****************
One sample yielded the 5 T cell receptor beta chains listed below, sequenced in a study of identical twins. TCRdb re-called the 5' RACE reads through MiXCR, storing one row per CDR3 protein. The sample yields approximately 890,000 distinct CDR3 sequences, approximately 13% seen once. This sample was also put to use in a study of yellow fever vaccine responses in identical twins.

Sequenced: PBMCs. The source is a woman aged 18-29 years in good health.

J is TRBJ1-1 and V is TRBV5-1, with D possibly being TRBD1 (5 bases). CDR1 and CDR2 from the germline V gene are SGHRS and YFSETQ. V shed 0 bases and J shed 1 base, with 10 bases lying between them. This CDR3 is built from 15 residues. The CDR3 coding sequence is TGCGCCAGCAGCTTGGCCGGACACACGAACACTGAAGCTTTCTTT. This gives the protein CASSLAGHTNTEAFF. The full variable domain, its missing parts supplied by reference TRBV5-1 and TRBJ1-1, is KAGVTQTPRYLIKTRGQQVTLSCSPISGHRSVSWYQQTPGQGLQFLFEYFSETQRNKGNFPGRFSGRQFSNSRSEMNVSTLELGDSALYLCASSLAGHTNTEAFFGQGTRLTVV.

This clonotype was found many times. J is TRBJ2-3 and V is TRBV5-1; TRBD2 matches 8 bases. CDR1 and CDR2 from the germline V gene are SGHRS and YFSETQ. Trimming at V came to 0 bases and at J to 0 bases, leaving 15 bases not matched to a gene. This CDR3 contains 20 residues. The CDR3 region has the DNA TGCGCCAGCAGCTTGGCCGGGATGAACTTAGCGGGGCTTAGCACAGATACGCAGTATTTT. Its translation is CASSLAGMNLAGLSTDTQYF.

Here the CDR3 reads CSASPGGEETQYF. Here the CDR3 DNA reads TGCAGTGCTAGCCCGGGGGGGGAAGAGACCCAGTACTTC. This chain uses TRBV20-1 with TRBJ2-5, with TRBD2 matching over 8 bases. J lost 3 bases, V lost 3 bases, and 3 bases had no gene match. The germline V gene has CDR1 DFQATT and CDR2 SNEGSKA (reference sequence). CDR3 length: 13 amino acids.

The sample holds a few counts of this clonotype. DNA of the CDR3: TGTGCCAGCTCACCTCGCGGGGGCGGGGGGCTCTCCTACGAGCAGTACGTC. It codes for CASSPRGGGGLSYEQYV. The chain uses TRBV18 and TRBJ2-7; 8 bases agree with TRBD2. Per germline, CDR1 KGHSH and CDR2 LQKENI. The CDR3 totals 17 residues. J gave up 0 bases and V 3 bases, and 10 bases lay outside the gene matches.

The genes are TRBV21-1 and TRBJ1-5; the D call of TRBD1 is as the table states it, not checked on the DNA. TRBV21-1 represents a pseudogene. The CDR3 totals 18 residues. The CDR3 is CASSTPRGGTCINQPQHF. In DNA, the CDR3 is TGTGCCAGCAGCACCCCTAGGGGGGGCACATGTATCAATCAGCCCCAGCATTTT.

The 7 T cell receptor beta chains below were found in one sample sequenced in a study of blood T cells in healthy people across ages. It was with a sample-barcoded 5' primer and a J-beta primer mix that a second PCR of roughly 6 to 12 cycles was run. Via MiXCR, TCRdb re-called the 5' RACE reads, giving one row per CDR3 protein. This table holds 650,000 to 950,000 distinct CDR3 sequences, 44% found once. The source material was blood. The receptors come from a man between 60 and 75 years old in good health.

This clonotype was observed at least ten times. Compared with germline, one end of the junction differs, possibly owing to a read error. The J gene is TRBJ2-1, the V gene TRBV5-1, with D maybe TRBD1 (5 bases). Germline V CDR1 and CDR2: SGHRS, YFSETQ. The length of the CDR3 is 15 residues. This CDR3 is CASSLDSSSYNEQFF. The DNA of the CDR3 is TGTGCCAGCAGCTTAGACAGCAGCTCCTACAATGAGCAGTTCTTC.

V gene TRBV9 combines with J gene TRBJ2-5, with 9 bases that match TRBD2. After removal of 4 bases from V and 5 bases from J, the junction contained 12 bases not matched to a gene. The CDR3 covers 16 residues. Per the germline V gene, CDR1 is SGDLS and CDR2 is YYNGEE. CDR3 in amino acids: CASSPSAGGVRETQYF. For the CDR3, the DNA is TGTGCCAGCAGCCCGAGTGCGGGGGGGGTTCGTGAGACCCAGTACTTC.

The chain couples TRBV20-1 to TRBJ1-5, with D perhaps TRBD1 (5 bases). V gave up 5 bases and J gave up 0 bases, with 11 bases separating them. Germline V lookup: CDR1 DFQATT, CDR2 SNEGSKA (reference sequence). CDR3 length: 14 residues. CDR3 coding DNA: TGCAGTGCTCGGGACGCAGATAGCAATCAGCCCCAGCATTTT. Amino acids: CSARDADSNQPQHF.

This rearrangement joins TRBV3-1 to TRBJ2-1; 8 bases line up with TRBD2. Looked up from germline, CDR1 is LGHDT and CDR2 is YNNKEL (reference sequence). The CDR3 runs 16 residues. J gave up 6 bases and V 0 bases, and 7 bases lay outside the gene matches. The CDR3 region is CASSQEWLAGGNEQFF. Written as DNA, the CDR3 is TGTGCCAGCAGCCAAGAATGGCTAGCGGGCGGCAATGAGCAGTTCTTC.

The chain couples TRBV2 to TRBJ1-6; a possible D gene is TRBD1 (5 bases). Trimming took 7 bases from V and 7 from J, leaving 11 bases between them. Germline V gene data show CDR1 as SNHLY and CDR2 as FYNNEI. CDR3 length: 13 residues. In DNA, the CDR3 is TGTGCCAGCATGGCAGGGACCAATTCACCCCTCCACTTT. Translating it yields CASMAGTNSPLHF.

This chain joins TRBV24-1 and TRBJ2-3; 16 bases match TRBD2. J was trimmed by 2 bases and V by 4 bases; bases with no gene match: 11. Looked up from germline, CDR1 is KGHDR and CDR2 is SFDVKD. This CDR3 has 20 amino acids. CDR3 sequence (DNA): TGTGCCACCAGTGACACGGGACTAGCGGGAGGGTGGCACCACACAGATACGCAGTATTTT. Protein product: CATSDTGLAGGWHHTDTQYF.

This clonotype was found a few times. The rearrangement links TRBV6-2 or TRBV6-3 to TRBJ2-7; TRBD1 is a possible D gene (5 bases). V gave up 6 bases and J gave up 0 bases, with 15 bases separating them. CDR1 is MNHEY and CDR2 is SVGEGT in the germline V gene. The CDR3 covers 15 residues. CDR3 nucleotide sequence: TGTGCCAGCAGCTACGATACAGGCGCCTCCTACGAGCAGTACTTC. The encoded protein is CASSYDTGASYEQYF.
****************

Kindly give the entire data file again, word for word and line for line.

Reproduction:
One sample yielded the 5 T cell receptor beta chains listed below, sequenced in a study of identical twins. TCRdb re-called the 5' RACE reads through MiXCR, storing one row per CDR3 protein. The sample yields approximately 890,000 distinct CDR3 sequences, approximately 13% seen once. This sample was also put to use in a study of yellow fever vaccine responses in identical twins.

Sequenced: PBMCs. The source is a woman aged 18-29 years in good health.

J is TRBJ1-1 and V is TRBV5-1, with D possibly being TRBD1 (5 bases). CDR1 and CDR2 from the germline V gene are SGHRS and YFSETQ. V shed 0 bases and J shed 1 base, with 10 bases lying between them. This CDR3 is built from 15 residues. The CDR3 coding sequence is TGCGCCAGCAGCTTGGCCGGACACACGAACACTGAAGCTTTCTTT. This gives the protein CASSLAGHTNTEAFF. The full variable domain, its missing parts supplied by reference TRBV5-1 and TRBJ1-1, is KAGVTQTPRYLIKTRGQQVTLSCSPISGHRSVSWYQQTPGQGLQFLFEYFSETQRNKGNFPGRFSGRQFSNSRSEMNVSTLELGDSALYLCASSLAGHTNTEAFFGQGTRLTVV.

This clonotype was found many times. J is TRBJ2-3 and V is TRBV5-1; TRBD2 matches 8 bases. CDR1 and CDR2 from the germline V gene are SGHRS and YFSETQ. Trimming at V came to 0 bases and at J to 0 bases, leaving 15 bases not matched to a gene. This CDR3 contains 20 residues. The CDR3 region has the DNA TGCGCCAGCAGCTTGGCCGGGATGAACTTAGCGGGGCTTAGCACAGATACGCAGTATTTT. Its translation is CASSLAGMNLAGLSTDTQYF.

Here the CDR3 reads CSASPGGEETQYF. Here the CDR3 DNA reads TGCAGTGCTAGCCCGGGGGGGGAAGAGACCCAGTACTTC. This chain uses TRBV20-1 with TRBJ2-5, with TRBD2 matching over 8 bases. J lost 3 bases, V lost 3 bases, and 3 bases had no gene match. The germline V gene has CDR1 DFQATT and CDR2 SNEGSKA (reference sequence). CDR3 length: 13 amino acids.

The sample holds a few counts of this clonotype. DNA of the CDR3: TGTGCCAGCTCACCTCGCGGGGGCGGGGGGCTCTCCTACGAGCAGTACGTC. It codes for CASSPRGGGGLSYEQYV. The chain uses TRBV18 and TRBJ2-7; 8 bases agree with TRBD2. Per germline, CDR1 KGHSH and CDR2 LQKENI. The CDR3 totals 17 residues. J gave up 0 bases and V 3 bases, and 10 bases lay outside the gene matches.

The genes are TRBV21-1 and TRBJ1-5; the D call of TRBD1 is as the table states it, not checked on the DNA. TRBV21-1 represents a pseudogene. The CDR3 totals 18 residues. The CDR3 is CASSTPRGGTCINQPQHF. In DNA, the CDR3 is TGTGCCAGCAGCACCCCTAGGGGGGGCACATGTATCAATCAGCCCCAGCATTTT.

The 7 T cell receptor beta chains below were found in one sample sequenced in a study of blood T cells in healthy people across ages. It was with a sample-barcoded 5' primer and a J-beta primer mix that a second PCR of roughly 6 to 12 cycles was run. Via MiXCR, TCRdb re-called the 5' RACE reads, giving one row per CDR3 protein. This table holds 650,000 to 950,000 distinct CDR3 sequences, 44% found once. The source material was blood. The receptors come from a man between 60 and 75 years old in good health.

This clonotype was observed at least ten times. Compared with germline, one end of the junction differs, possibly owing to a read error. The J gene is TRBJ2-1, the V gene TRBV5-1, with D maybe TRBD1 (5 bases). Germline V CDR1 and CDR2: SGHRS, YFSETQ. The length of the CDR3 is 15 residues. This CDR3 is CASSLDSSSYNEQFF. The DNA of the CDR3 is TGTGCCAGCAGCTTAGACAGCAGCTCCTACAATGAGCAGTTCTTC.

V gene TRBV9 combines with J gene TRBJ2-5, with 9 bases that match TRBD2. After removal of 4 bases from V and 5 bases from J, the junction contained 12 bases not matched to a gene. The CDR3 covers 16 residues. Per the germline V gene, CDR1 is SGDLS and CDR2 is YYNGEE. CDR3 in amino acids: CASSPSAGGVRETQYF. For the CDR3, the DNA is TGTGCCAGCAGCCCGAGTGCGGGGGGGGTTCGTGAGACCCAGTACTTC.

The chain couples TRBV20-1 to TRBJ1-5, with D perhaps TRBD1 (5 bases). V gave up 5 bases and J gave up 0 bases, with 11 bases separating them. Germline V lookup: CDR1 DFQATT, CDR2 SNEGSKA (reference sequence). CDR3 length: 14 residues. CDR3 coding DNA: TGCAGTGCTCGGGACGCAGATAGCAATCAGCCCCAGCATTTT. Amino acids: CSARDADSNQPQHF.

This rearrangement joins TRBV3-1 to TRBJ2-1; 8 bases line up with TRBD2. Looked up from germline, CDR1 is LGHDT and CDR2 is YNNKEL (reference sequence). The CDR3 runs 16 residues. J gave up 6 bases and V 0 bases, and 7 bases lay outside the gene matches. The CDR3 region is CASSQEWLAGGNEQFF. Written as DNA, the CDR3 is TGTGCCAGCAGCCAAGAATGGCTAGCGGGCGGCAATGAGCAGTTCTTC.

The chain couples TRBV2 to TRBJ1-6; a possible D gene is TRBD1 (5 bases). Trimming took 7 bases from V and 7 from J, leaving 11 bases between them. Germline V gene data show CDR1 as SNHLY and CDR2 as FYNNEI. CDR3 length: 13 residues. In DNA, the CDR3 is TGTGCCAGCATGGCAGGGACCAATTCACCCCTCCACTTT. Translating it yields CASMAGTNSPLHF.

This chain joins TRBV24-1 and TRBJ2-3; 16 bases match TRBD2. J was trimmed by 2 bases and V by 4 bases; bases with no gene match: 11. Looked up from germline, CDR1 is KGHDR and CDR2 is SFDVKD. This CDR3 has 20 amino acids. CDR3 sequence (DNA): TGTGCCACCAGTGACACGGGACTAGCGGGAGGGTGGCACCACACAGATACGCAGTATTTT. Protein product: CATSDTGLAGGWHHTDTQYF.

This clonotype was found a few times. The rearrangement links TRBV6-2 or TRBV6-3 to TRBJ2-7; TRBD1 is a possible D gene (5 bases). V gave up 6 bases and J gave up 0 bases, with 15 bases separating them. CDR1 is MNHEY and CDR2 is SVGEGT in the germline V gene. The CDR3 covers 15 residues. CDR3 nucleotide sequence: TGTGCCAGCAGCTACGATACAGGCGCCTCCTACGAGCAGTACTTC. The encoded protein is CASSYDTGASYEQYF.